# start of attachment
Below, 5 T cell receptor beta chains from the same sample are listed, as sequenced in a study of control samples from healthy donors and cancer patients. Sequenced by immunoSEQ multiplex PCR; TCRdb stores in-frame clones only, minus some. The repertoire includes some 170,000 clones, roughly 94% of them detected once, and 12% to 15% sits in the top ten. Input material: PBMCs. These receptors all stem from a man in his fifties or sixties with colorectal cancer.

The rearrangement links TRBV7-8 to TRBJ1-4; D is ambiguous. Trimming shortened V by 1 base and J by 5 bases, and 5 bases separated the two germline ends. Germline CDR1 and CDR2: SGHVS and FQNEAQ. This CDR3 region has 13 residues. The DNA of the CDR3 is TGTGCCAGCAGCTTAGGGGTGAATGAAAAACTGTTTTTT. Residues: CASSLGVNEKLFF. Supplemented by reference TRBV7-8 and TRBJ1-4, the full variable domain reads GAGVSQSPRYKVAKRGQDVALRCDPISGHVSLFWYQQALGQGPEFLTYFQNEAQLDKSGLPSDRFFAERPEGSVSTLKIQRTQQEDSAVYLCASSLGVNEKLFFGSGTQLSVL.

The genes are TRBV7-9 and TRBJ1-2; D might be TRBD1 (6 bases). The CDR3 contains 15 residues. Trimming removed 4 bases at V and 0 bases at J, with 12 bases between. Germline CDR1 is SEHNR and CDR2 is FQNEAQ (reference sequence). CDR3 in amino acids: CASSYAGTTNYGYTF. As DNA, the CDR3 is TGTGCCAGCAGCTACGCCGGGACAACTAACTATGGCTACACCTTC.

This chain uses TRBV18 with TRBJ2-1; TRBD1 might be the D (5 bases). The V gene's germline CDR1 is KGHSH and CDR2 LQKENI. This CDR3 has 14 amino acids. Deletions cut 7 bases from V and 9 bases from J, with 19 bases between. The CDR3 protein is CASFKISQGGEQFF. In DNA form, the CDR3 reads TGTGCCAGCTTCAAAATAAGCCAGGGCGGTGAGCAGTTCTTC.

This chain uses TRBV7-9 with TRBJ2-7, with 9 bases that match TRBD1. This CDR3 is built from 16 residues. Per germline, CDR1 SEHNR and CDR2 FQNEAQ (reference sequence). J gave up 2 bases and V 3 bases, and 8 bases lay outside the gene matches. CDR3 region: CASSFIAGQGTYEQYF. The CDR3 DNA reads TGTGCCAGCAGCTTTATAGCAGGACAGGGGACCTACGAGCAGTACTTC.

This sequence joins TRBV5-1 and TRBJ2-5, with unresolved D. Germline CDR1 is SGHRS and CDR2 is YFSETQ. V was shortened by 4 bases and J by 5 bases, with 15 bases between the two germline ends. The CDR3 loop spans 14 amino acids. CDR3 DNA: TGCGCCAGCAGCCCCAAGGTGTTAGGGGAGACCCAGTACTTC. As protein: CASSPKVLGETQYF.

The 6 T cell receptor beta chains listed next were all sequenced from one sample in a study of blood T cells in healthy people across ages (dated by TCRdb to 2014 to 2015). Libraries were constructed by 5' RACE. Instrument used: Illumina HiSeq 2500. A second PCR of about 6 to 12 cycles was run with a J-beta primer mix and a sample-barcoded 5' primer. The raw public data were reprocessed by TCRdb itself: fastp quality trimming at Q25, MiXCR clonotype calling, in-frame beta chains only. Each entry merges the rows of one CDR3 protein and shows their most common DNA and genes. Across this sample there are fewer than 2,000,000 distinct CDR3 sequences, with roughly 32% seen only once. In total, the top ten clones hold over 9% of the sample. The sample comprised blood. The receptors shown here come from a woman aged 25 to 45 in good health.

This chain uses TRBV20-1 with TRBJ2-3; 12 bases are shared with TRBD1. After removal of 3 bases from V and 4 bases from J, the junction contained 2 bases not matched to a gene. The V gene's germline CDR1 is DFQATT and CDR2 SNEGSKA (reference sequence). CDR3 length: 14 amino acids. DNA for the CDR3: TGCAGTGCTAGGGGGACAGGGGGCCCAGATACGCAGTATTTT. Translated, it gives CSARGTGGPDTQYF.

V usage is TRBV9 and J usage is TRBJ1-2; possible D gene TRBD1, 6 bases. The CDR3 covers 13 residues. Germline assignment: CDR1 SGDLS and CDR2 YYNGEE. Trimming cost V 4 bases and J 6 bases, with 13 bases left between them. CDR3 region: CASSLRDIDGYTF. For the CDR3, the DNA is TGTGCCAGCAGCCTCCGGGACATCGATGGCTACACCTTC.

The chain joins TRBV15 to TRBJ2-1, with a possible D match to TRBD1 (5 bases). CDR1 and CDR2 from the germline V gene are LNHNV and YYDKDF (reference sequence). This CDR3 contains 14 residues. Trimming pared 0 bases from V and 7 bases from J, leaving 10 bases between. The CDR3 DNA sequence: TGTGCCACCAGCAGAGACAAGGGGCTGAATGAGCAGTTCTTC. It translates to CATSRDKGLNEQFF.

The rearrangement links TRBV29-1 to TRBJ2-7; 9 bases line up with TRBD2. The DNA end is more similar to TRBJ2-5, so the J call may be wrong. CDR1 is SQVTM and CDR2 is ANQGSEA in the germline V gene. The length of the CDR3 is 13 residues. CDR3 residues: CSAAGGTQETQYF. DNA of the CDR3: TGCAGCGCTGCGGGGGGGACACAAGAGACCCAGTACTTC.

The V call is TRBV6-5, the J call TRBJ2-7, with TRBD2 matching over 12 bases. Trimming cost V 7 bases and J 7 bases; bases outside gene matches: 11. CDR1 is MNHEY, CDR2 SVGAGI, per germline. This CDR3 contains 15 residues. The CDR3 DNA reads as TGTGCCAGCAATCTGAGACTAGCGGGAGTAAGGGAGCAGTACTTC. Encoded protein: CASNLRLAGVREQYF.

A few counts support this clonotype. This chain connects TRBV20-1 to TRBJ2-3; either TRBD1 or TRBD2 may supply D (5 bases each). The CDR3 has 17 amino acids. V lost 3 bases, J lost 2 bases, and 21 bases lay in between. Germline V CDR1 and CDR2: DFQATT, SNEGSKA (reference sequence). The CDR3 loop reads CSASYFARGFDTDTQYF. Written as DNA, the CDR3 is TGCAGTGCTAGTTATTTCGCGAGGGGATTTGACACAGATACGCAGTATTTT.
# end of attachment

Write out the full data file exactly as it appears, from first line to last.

Below, 5 T cell receptor beta chains from the same sample are listed, as sequenced in a study of control samples from healthy donors and cancer patients. Sequenced by immunoSEQ multiplex PCR; TCRdb stores in-frame clones only, minus some. The repertoire includes some 170,000 clones, roughly 94% of them detected once, and 12% to 15% sits in the top ten. Input material: PBMCs. These receptors all stem from a man in his fifties or sixties with colorectal cancer.

The rearrangement links TRBV7-8 to TRBJ1-4; D is ambiguous. Trimming shortened V by 1 base and J by 5 bases, and 5 bases separated the two germline ends. Germline CDR1 and CDR2: SGHVS and FQNEAQ. This CDR3 region has 13 residues. The DNA of the CDR3 is TGTGCCAGCAGCTTAGGGGTGAATGAAAAACTGTTTTTT. Residues: CASSLGVNEKLFF. Supplemented by reference TRBV7-8 and TRBJ1-4, the full variable domain reads GAGVSQSPRYKVAKRGQDVALRCDPISGHVSLFWYQQALGQGPEFLTYFQNEAQLDKSGLPSDRFFAERPEGSVSTLKIQRTQQEDSAVYLCASSLGVNEKLFFGSGTQLSVL.

The genes are TRBV7-9 and TRBJ1-2; D might be TRBD1 (6 bases). The CDR3 contains 15 residues. Trimming removed 4 bases at V and 0 bases at J, with 12 bases between. Germline CDR1 is SEHNR and CDR2 is FQNEAQ (reference sequence). CDR3 in amino acids: CASSYAGTTNYGYTF. As DNA, the CDR3 is TGTGCCAGCAGCTACGCCGGGACAACTAACTATGGCTACACCTTC.

This chain uses TRBV18 with TRBJ2-1; TRBD1 might be the D (5 bases). The V gene's germline CDR1 is KGHSH and CDR2 LQKENI. This CDR3 has 14 amino acids. Deletions cut 7 bases from V and 9 bases from J, with 19 bases between. The CDR3 protein is CASFKISQGGEQFF. In DNA form, the CDR3 reads TGTGCCAGCTTCAAAATAAGCCAGGGCGGTGAGCAGTTCTTC.

This chain uses TRBV7-9 with TRBJ2-7, with 9 bases that match TRBD1. This CDR3 is built from 16 residues. Per germline, CDR1 SEHNR and CDR2 FQNEAQ (reference sequence). J gave up 2 bases and V 3 bases, and 8 bases lay outside the gene matches. CDR3 region: CASSFIAGQGTYEQYF. The CDR3 DNA reads TGTGCCAGCAGCTTTATAGCAGGACAGGGGACCTACGAGCAGTACTTC.

This sequence joins TRBV5-1 and TRBJ2-5, with unresolved D. Germline CDR1 is SGHRS and CDR2 is YFSETQ. V was shortened by 4 bases and J by 5 bases, with 15 bases between the two germline ends. The CDR3 loop spans 14 amino acids. CDR3 DNA: TGCGCCAGCAGCCCCAAGGTGTTAGGGGAGACCCAGTACTTC. As protein: CASSPKVLGETQYF.

The 6 T cell receptor beta chains listed next were all sequenced from one sample in a study of blood T cells in healthy people across ages (dated by TCRdb to 2014 to 2015). Libraries were constructed by 5' RACE. Instrument used: Illumina HiSeq 2500. A second PCR of about 6 to 12 cycles was run with a J-beta primer mix and a sample-barcoded 5' primer. The raw public data were reprocessed by TCRdb itself: fastp quality trimming at Q25, MiXCR clonotype calling, in-frame beta chains only. Each entry merges the rows of one CDR3 protein and shows their most common DNA and genes. Across this sample there are fewer than 2,000,000 distinct CDR3 sequences, with roughly 32% seen only once. In total, the top ten clones hold over 9% of the sample. The sample comprised blood. The receptors shown here come from a woman aged 25 to 45 in good health.

This chain uses TRBV20-1 with TRBJ2-3; 12 bases are shared with TRBD1. After removal of 3 bases from V and 4 bases from J, the junction contained 2 bases not matched to a gene. The V gene's germline CDR1 is DFQATT and CDR2 SNEGSKA (reference sequence). CDR3 length: 14 amino acids. DNA for the CDR3: TGCAGTGCTAGGGGGACAGGGGGCCCAGATACGCAGTATTTT. Translated, it gives CSARGTGGPDTQYF.

V usage is TRBV9 and J usage is TRBJ1-2; possible D gene TRBD1, 6 bases. The CDR3 covers 13 residues. Germline assignment: CDR1 SGDLS and CDR2 YYNGEE. Trimming cost V 4 bases and J 6 bases, with 13 bases left between them. CDR3 region: CASSLRDIDGYTF. For the CDR3, the DNA is TGTGCCAGCAGCCTCCGGGACATCGATGGCTACACCTTC.

The chain joins TRBV15 to TRBJ2-1, with a possible D match to TRBD1 (5 bases). CDR1 and CDR2 from the germline V gene are LNHNV and YYDKDF (reference sequence). This CDR3 contains 14 residues. Trimming pared 0 bases from V and 7 bases from J, leaving 10 bases between. The CDR3 DNA sequence: TGTGCCACCAGCAGAGACAAGGGGCTGAATGAGCAGTTCTTC. It translates to CATSRDKGLNEQFF.

The rearrangement links TRBV29-1 to TRBJ2-7; 9 bases line up with TRBD2. The DNA end is more similar to TRBJ2-5, so the J call may be wrong. CDR1 is SQVTM and CDR2 is ANQGSEA in the germline V gene. The length of the CDR3 is 13 residues. CDR3 residues: CSAAGGTQETQYF. DNA of the CDR3: TGCAGCGCTGCGGGGGGGACACAAGAGACCCAGTACTTC.

The V call is TRBV6-5, the J call TRBJ2-7, with TRBD2 matching over 12 bases. Trimming cost V 7 bases and J 7 bases; bases outside gene matches: 11. CDR1 is MNHEY, CDR2 SVGAGI, per germline. This CDR3 contains 15 residues. The CDR3 DNA reads as TGTGCCAGCAATCTGAGACTAGCGGGAGTAAGGGAGCAGTACTTC. Encoded protein: CASNLRLAGVREQYF.

A few counts support this clonotype. This chain connects TRBV20-1 to TRBJ2-3; either TRBD1 or TRBD2 may supply D (5 bases each). The CDR3 has 17 amino acids. V lost 3 bases, J lost 2 bases, and 21 bases lay in between. Germline V CDR1 and CDR2: DFQATT, SNEGSKA (reference sequence). The CDR3 loop reads CSASYFARGFDTDTQYF. Written as DNA, the CDR3 is TGCAGTGCTAGTTATTTCGCGAGGGGATTTGACACAGATACGCAGTATTTT.